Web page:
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Experts and Knowledge

Karl Giberson wrote an interesting piece a couple of weeks ago entitled Is Accepting Evolution 'Optional' For Christians?
The title itself is intriguing. It sounds like something a hardcore fundamentalist would ask about the virgin birth or the divinity of Christ. Giberson asks it about a scientific belief.

The gist of his article is that evolution is an established scientific fact, and that Christians should accept it. I don't have a big problem with that. I have a little bit of a problem with the title's implication that accepting evolution is an essential part of being a good Christian, but I can let that slide.

If he had stuck with this narrow point, I wouldn't be writing about his article. But he was after all writing for the Huffington Post, so he had to go after all the standard conservative villains. He cannot resist bashing Glenn Beck as "America's leading anti-intellectual". In addition to evolution, he criticizes those who disagree with conventional liberal wisdom about supply-side economics and global warming.

Giberson starts off making the persuasive argument that opinions of experts should be given more weight than those of laymen. That's fair enough. But later  he makes a subtle shift, saying that the majority of experts should always be heeded, even when there are experts that disagree. He points out that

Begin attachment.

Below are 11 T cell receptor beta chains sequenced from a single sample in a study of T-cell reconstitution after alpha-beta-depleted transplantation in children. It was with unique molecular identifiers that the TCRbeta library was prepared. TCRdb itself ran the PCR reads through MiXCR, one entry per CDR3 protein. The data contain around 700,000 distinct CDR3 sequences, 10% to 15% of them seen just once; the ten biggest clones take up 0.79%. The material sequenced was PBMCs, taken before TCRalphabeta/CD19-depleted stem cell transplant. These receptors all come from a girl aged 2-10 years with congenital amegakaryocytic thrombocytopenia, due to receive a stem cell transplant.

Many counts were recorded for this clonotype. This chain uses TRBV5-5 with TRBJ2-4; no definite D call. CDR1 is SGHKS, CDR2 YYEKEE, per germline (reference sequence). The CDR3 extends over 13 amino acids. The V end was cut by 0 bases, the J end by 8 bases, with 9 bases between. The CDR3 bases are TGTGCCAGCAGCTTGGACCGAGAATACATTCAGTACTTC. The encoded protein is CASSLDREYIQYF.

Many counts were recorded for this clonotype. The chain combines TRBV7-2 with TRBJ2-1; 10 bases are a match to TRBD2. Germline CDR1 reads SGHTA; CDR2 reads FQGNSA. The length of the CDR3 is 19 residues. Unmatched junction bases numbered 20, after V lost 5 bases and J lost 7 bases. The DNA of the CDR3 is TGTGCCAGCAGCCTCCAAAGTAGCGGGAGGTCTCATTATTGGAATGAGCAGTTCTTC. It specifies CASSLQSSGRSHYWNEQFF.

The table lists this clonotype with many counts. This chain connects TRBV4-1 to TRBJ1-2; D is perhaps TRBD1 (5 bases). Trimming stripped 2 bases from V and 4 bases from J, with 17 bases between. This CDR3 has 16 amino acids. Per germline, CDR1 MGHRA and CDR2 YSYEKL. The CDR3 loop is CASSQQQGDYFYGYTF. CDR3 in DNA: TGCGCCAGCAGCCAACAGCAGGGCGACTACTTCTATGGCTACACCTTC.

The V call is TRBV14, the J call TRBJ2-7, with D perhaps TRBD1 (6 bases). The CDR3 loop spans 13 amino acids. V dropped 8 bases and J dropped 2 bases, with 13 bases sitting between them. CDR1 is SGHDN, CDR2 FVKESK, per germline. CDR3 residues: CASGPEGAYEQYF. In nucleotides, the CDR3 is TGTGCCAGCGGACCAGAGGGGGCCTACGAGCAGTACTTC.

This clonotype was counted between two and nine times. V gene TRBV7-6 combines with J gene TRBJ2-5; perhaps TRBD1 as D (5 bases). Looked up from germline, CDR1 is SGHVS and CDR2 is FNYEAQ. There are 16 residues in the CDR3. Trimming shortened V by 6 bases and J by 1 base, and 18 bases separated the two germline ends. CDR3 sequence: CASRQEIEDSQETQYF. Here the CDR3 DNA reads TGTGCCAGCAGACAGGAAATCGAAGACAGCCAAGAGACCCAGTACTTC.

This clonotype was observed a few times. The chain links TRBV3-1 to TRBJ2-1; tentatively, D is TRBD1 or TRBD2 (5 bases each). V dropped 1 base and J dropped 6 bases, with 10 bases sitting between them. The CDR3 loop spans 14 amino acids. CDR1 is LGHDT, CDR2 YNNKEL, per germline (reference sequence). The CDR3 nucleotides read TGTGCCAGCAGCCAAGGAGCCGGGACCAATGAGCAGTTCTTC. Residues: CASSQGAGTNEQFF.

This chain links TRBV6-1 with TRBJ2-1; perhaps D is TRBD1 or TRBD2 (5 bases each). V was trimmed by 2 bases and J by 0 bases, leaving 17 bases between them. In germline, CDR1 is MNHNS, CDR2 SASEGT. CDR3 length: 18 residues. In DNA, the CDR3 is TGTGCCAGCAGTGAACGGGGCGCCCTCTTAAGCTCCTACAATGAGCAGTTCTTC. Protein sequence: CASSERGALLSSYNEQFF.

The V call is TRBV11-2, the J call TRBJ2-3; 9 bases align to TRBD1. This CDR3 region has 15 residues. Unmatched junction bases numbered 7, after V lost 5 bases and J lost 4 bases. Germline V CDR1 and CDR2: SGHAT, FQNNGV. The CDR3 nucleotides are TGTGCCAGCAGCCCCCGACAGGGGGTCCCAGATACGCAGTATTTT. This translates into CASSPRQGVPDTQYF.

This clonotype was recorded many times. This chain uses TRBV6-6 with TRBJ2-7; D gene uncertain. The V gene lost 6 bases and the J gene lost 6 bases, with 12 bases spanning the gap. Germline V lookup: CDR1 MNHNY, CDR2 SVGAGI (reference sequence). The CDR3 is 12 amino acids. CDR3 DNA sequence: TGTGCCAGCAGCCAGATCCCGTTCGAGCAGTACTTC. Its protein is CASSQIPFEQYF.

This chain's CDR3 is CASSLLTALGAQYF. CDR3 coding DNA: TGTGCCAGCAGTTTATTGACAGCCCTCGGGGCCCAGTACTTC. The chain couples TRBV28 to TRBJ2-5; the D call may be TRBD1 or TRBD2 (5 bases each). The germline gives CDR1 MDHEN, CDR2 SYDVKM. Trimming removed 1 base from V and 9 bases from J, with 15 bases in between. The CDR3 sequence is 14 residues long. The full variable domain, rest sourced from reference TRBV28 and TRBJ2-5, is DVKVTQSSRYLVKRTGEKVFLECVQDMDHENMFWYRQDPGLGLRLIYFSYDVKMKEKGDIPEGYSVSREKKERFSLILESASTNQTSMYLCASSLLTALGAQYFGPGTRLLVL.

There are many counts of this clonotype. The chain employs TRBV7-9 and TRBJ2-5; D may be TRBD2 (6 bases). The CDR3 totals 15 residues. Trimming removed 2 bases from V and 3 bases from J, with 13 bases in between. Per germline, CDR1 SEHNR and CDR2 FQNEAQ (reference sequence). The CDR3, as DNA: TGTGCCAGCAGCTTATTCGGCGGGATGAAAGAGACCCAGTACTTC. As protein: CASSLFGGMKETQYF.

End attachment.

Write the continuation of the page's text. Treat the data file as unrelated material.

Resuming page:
A small percentage of climatologists reject global warming; a few historians think the founding fathers were evangelicals or the holocaust never happened;

Never mind the unfair inclusion of holocaust denial. Are we to say to any scientist  or other expert  who introduces  evidence or arguments contrary to conventional wisdom "sorry, we've already voted?". If we'd said that to Michelson and Morley, we'd all still believe in luminous ether.

He goes on to argue

We do ourselves -- and our poor high school students -- no favors when we juxtapose the conventional wisdom of an entire community of scholars with that of a few fringe voices and invite people to choose which idea they like the best.

He creates a straw man here. Telling people to choose which position they like, as if it were merely a personal whim, is of course absurd. But objectively evaluating arguments on both sides is perfectly sound, even if one side is outnumbered.